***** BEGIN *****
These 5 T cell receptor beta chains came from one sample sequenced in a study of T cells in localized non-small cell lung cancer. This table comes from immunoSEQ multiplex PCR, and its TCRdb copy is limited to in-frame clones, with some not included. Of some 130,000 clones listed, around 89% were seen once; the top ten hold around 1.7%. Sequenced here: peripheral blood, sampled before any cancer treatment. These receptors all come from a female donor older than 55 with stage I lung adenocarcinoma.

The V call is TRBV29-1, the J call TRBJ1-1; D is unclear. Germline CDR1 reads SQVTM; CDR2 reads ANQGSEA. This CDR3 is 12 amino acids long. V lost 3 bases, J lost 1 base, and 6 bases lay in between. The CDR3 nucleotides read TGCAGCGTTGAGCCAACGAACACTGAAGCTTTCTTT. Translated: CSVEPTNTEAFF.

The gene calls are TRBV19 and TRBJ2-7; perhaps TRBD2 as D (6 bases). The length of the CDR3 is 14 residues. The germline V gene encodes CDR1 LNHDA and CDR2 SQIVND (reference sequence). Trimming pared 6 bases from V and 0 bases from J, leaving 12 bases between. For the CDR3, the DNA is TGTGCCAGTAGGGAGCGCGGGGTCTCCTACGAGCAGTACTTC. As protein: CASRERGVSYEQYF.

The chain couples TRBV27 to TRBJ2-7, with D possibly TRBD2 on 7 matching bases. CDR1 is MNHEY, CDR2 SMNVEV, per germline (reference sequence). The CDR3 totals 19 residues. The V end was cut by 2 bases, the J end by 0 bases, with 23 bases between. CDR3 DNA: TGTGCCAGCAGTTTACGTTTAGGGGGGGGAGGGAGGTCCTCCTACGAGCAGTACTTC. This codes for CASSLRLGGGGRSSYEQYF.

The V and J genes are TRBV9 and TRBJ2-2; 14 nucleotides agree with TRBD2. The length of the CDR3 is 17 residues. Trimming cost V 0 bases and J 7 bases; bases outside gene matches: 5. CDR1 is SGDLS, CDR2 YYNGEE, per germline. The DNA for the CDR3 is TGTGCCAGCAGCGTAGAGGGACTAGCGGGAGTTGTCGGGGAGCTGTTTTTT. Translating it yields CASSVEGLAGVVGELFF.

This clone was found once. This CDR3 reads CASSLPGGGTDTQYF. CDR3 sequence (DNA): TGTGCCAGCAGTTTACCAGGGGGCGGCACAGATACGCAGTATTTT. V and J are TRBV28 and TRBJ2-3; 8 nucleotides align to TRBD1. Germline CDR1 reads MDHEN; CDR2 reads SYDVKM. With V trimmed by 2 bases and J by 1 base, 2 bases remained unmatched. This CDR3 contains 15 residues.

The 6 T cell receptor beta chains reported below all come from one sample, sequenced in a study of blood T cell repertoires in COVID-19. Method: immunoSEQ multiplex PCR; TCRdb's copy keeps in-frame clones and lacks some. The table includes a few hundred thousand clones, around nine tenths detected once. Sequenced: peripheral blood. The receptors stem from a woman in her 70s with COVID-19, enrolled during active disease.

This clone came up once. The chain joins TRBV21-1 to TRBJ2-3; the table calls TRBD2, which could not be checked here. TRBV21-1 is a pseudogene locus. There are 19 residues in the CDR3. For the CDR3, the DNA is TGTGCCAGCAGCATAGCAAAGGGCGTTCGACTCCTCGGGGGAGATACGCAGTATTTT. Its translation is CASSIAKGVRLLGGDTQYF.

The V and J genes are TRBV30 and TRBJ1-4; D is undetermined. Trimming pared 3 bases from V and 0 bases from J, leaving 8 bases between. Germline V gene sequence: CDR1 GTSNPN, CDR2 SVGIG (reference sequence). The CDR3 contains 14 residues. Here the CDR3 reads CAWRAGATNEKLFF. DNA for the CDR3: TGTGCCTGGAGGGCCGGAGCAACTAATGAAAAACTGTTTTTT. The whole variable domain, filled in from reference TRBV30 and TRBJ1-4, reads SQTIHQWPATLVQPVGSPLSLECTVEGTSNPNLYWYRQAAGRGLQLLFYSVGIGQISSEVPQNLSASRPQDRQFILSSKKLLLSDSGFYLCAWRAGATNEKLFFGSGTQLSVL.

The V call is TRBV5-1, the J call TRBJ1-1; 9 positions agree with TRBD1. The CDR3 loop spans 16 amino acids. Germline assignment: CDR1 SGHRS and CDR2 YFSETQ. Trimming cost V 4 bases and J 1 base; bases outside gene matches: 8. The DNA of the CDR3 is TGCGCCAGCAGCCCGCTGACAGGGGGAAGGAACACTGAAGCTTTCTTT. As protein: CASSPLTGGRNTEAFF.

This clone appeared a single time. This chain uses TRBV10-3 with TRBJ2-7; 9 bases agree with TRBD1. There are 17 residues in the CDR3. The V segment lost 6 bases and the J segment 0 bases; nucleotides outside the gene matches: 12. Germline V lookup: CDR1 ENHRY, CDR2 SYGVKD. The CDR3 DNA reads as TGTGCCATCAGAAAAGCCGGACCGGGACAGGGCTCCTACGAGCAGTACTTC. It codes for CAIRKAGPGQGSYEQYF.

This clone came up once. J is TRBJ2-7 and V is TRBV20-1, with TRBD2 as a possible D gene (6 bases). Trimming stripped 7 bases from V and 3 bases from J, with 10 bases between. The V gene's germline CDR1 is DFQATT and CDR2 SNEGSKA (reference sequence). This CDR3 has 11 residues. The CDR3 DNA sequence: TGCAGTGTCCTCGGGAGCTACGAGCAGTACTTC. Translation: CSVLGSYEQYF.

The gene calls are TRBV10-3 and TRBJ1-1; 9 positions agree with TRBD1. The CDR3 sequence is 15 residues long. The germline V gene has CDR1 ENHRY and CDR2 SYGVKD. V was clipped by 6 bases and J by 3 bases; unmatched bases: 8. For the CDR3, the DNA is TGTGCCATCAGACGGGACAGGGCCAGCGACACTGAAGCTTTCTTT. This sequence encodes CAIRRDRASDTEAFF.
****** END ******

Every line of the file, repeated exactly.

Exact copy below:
These 5 T cell receptor beta chains came from one sample sequenced in a study of T cells in localized non-small cell lung cancer. This table comes from immunoSEQ multiplex PCR, and its TCRdb copy is limited to in-frame clones, with some not included. Of some 130,000 clones listed, around 89% were seen once; the top ten hold around 1.7%. Sequenced here: peripheral blood, sampled before any cancer treatment. These receptors all come from a female donor older than 55 with stage I lung adenocarcinoma.

The V call is TRBV29-1, the J call TRBJ1-1; D is unclear. Germline CDR1 reads SQVTM; CDR2 reads ANQGSEA. This CDR3 is 12 amino acids long. V lost 3 bases, J lost 1 base, and 6 bases lay in between. The CDR3 nucleotides read TGCAGCGTTGAGCCAACGAACACTGAAGCTTTCTTT. Translated: CSVEPTNTEAFF.

The gene calls are TRBV19 and TRBJ2-7; perhaps TRBD2 as D (6 bases). The length of the CDR3 is 14 residues. The germline V gene encodes CDR1 LNHDA and CDR2 SQIVND (reference sequence). Trimming pared 6 bases from V and 0 bases from J, leaving 12 bases between. For the CDR3, the DNA is TGTGCCAGTAGGGAGCGCGGGGTCTCCTACGAGCAGTACTTC. As protein: CASRERGVSYEQYF.

The chain couples TRBV27 to TRBJ2-7, with D possibly TRBD2 on 7 matching bases. CDR1 is MNHEY, CDR2 SMNVEV, per germline (reference sequence). The CDR3 totals 19 residues. The V end was cut by 2 bases, the J end by 0 bases, with 23 bases between. CDR3 DNA: TGTGCCAGCAGTTTACGTTTAGGGGGGGGAGGGAGGTCCTCCTACGAGCAGTACTTC. This codes for CASSLRLGGGGRSSYEQYF.

The V and J genes are TRBV9 and TRBJ2-2; 14 nucleotides agree with TRBD2. The length of the CDR3 is 17 residues. Trimming cost V 0 bases and J 7 bases; bases outside gene matches: 5. CDR1 is SGDLS, CDR2 YYNGEE, per germline. The DNA for the CDR3 is TGTGCCAGCAGCGTAGAGGGACTAGCGGGAGTTGTCGGGGAGCTGTTTTTT. Translating it yields CASSVEGLAGVVGELFF.

This clone was found once. This CDR3 reads CASSLPGGGTDTQYF. CDR3 sequence (DNA): TGTGCCAGCAGTTTACCAGGGGGCGGCACAGATACGCAGTATTTT. V and J are TRBV28 and TRBJ2-3; 8 nucleotides align to TRBD1. Germline CDR1 reads MDHEN; CDR2 reads SYDVKM. With V trimmed by 2 bases and J by 1 base, 2 bases remained unmatched. This CDR3 contains 15 residues.

The 6 T cell receptor beta chains reported below all come from one sample, sequenced in a study of blood T cell repertoires in COVID-19. Method: immunoSEQ multiplex PCR; TCRdb's copy keeps in-frame clones and lacks some. The table includes a few hundred thousand clones, around nine tenths detected once. Sequenced: peripheral blood. The receptors stem from a woman in her 70s with COVID-19, enrolled during active disease.

This clone came up once. The chain joins TRBV21-1 to TRBJ2-3; the table calls TRBD2, which could not be checked here. TRBV21-1 is a pseudogene locus. There are 19 residues in the CDR3. For the CDR3, the DNA is TGTGCCAGCAGCATAGCAAAGGGCGTTCGACTCCTCGGGGGAGATACGCAGTATTTT. Its translation is CASSIAKGVRLLGGDTQYF.

The V and J genes are TRBV30 and TRBJ1-4; D is undetermined. Trimming pared 3 bases from V and 0 bases from J, leaving 8 bases between. Germline V gene sequence: CDR1 GTSNPN, CDR2 SVGIG (reference sequence). The CDR3 contains 14 residues. Here the CDR3 reads CAWRAGATNEKLFF. DNA for the CDR3: TGTGCCTGGAGGGCCGGAGCAACTAATGAAAAACTGTTTTTT. The whole variable domain, filled in from reference TRBV30 and TRBJ1-4, reads SQTIHQWPATLVQPVGSPLSLECTVEGTSNPNLYWYRQAAGRGLQLLFYSVGIGQISSEVPQNLSASRPQDRQFILSSKKLLLSDSGFYLCAWRAGATNEKLFFGSGTQLSVL.

The V call is TRBV5-1, the J call TRBJ1-1; 9 positions agree with TRBD1. The CDR3 loop spans 16 amino acids. Germline assignment: CDR1 SGHRS and CDR2 YFSETQ. Trimming cost V 4 bases and J 1 base; bases outside gene matches: 8. The DNA of the CDR3 is TGCGCCAGCAGCCCGCTGACAGGGGGAAGGAACACTGAAGCTTTCTTT. As protein: CASSPLTGGRNTEAFF.

This clone appeared a single time. This chain uses TRBV10-3 with TRBJ2-7; 9 bases agree with TRBD1. There are 17 residues in the CDR3. The V segment lost 6 bases and the J segment 0 bases; nucleotides outside the gene matches: 12. Germline V lookup: CDR1 ENHRY, CDR2 SYGVKD. The CDR3 DNA reads as TGTGCCATCAGAAAAGCCGGACCGGGACAGGGCTCCTACGAGCAGTACTTC. It codes for CAIRKAGPGQGSYEQYF.

This clone came up once. J is TRBJ2-7 and V is TRBV20-1, with TRBD2 as a possible D gene (6 bases). Trimming stripped 7 bases from V and 3 bases from J, with 10 bases between. The V gene's germline CDR1 is DFQATT and CDR2 SNEGSKA (reference sequence). This CDR3 has 11 residues. The CDR3 DNA sequence: TGCAGTGTCCTCGGGAGCTACGAGCAGTACTTC. Translation: CSVLGSYEQYF.

The gene calls are TRBV10-3 and TRBJ1-1; 9 positions agree with TRBD1. The CDR3 sequence is 15 residues long. The germline V gene has CDR1 ENHRY and CDR2 SYGVKD. V was clipped by 6 bases and J by 3 bases; unmatched bases: 8. For the CDR3, the DNA is TGTGCCATCAGACGGGACAGGGCCAGCGACACTGAAGCTTTCTTT. This sequence encodes CAIRRDRASDTEAFF.